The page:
As for Yik Yak, I propose we turn it into a positive tool. Imagine if faculty and staff posted positive messages to the service, congratulating athletes or highlighting positive school or community activities. It could be anonymous, or we could even sign our names if we so desired. At the very least we should be monitoring the service to head off potential issues, and to reach out to students who have been targeted.

To that end, I have signed up for the Yik Yak service, and I hope you will do the same. I am not calling out my colleagues in this response, but asking that we all make an effort to manage the damage abuse of services like Yik Yak can cause, and we demonstrate that these tools can absolutely be used for good.

Let’s meet the students on a level they understand, and in the process, introduce an element of humanity to our educational technology programs.

Update 12/9/14: The neighboring district in fact did not confiscate iPads as reported by our staff member, but did review student iPads for the presence of the app and notified parents to be aware of it. For what it’s worth, I think that’s a great initial move, and I apologized it got misrepresented.

I’m going to leave the rest of the post as is, however, as this was originally more of a response to an attitude of applauding that district for what they had allegedly done, and not necessarily a direct criticism of our neighbors, and they are not the first I’ve heard of schools taking similar reactionary measures.

Teachers and Facebook

Comments: 1 Comment
Published on: September 27, 2011

Missouri’s attempt to legally ban students and teachers from chatting on Facebook mystifies me. I understand what they’re trying to accomplish, but a law to enforce it? That’s seems like a knee-jerk, paranoid reaction.

I recently learned a local high school discourages Facebook contact between staff and students. A coach mentions she feels it’s inappropriate to friend students, which is fine if that’s her personal preference. But then the athletic director has this to say:

Pekin does not have a policy which prohibits the use of Facebook. However, athletics director Rick Kestner said, “I do think that Facebook contact is risky by coaches and I prefer other more traditional ways for our coaches to contact student-athletes with information. I see Facebook and other similar media as a potential trap that can ensnare a coach before they know it. Phone calls or texting are acceptable alternatives.”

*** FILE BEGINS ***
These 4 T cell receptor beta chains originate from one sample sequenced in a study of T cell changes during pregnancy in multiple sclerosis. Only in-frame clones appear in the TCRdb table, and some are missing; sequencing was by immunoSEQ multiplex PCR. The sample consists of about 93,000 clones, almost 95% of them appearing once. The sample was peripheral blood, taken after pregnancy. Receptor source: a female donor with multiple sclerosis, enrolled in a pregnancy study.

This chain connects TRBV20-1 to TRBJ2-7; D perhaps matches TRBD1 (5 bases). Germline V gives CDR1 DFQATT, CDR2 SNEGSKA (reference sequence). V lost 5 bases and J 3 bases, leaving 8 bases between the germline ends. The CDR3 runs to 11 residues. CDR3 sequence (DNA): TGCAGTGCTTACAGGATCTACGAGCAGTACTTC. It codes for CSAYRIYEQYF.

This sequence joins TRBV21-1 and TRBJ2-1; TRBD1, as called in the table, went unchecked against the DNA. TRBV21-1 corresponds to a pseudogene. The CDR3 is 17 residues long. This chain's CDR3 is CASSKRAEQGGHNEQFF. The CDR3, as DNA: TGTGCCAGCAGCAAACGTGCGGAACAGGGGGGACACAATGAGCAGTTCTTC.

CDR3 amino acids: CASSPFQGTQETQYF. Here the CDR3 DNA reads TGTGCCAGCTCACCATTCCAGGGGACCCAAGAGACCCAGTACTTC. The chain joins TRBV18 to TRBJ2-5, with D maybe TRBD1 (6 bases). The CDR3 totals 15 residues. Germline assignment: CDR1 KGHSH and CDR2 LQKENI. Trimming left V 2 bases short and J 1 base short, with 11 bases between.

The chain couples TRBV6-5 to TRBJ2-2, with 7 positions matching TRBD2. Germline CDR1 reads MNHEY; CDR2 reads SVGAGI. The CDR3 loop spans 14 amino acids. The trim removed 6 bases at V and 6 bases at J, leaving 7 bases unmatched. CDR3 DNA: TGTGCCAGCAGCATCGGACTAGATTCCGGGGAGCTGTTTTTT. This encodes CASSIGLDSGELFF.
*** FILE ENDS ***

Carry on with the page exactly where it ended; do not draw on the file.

So… inappropriate contact can happen on Facebook, but not by phone or text? Maybe he didn’t follow the news when Brett Favre got busted last year for sending explicit voicemails and messages to a woman’s phone.

A benefit of this contact occurring on Facebook is it’s easy to track. If the alleged contact doesn’t take place on a public Facebook Wall, it’s a simple matter of the student or teacher hitting a print button or taking screen shots.

But this assumes there’s no other viable use for Facebook. If there’s an emergency cancellation or announcement, would it not make sense to post it to a heavily trafficked website? If most students have Facebook accounts (and most of ours sure do), why not put it where you’re sure they’ll see it?

Furthermore, there’s a simple solution to all of this: Facebook Pages.

I decided to create a Facebook Page for the EdTech Samurai today. When someone chooses to create a page, they are asked which category the page fits. Lo and behold, public figures has a built-in teachers category:

Facebook Page setup
Public Figure sounds about right for teachers.

Now a teacher can create a page separate from all of their personal information. They can post classroom or athletic announcements and interact with students, and those students will not have to be privy to all of the teacher’s private data on their personal Wall.

This protects the teacher as well as the student:

  1. All teacher-student Facebook interaction now occurs in public view.
  2. Students (and anyone else) simply Like the page instead of becoming a Friend. Now the teacher can’t be accused of playing favorites by friending one student and ignoring others.
  3. Students don’t have access to the teacher’s personal information, as well as who their family and friends are. (We worry about teachers being predatory toward students, but what about student crushes on teachers?)
  4. It maintains a professional appearance.

Not to mention it’s a lot more convenient: I know my family & friends on Facebook would be bored to tears if I started discussing edtech topics on my Facebook page all day.

Our students are hooked on Facebook. This is how they choose to communicate. I see no reason we shouldn’t find a safe way to be right there with them.